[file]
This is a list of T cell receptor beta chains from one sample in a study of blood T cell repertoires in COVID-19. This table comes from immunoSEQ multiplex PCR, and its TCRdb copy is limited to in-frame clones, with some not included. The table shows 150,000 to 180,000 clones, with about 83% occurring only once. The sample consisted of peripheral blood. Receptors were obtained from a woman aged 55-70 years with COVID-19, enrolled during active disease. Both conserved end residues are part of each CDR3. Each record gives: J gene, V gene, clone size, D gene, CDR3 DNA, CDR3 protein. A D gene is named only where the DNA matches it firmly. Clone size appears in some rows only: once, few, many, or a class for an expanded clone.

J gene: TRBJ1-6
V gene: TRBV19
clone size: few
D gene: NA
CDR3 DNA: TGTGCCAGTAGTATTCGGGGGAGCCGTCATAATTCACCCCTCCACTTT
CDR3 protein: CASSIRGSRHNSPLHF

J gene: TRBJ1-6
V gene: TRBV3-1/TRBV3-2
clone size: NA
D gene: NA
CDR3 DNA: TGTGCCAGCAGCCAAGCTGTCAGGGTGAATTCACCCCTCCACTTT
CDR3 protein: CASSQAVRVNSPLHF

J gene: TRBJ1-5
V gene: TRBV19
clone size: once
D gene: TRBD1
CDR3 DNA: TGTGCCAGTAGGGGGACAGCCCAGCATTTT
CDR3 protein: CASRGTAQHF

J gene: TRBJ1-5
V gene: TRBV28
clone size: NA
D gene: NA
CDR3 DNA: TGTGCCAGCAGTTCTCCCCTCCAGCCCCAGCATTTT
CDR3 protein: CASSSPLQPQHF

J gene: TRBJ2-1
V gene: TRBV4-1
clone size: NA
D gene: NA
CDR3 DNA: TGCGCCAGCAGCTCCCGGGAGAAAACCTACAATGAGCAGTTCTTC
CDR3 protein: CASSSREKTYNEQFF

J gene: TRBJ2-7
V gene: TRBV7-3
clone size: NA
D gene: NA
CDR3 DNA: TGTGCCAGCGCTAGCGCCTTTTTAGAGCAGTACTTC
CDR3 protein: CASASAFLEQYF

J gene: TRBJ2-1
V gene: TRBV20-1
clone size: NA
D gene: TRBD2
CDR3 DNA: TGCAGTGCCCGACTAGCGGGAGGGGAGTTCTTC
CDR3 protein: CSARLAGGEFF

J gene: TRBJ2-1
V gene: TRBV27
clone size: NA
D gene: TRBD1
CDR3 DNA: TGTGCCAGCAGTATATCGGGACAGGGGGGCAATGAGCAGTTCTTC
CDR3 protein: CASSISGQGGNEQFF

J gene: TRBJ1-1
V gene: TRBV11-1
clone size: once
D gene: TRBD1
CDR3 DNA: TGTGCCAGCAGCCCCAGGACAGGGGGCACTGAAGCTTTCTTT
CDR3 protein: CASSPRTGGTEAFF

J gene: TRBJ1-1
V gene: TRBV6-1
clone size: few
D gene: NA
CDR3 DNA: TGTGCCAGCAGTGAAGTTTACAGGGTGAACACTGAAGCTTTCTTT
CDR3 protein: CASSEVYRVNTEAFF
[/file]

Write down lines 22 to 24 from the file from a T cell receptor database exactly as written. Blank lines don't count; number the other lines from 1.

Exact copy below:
clone size: NA
D gene: NA
CDR3 DNA: TGTGCCAGCAGTTCTCCCCTCCAGCCCCAGCATTTT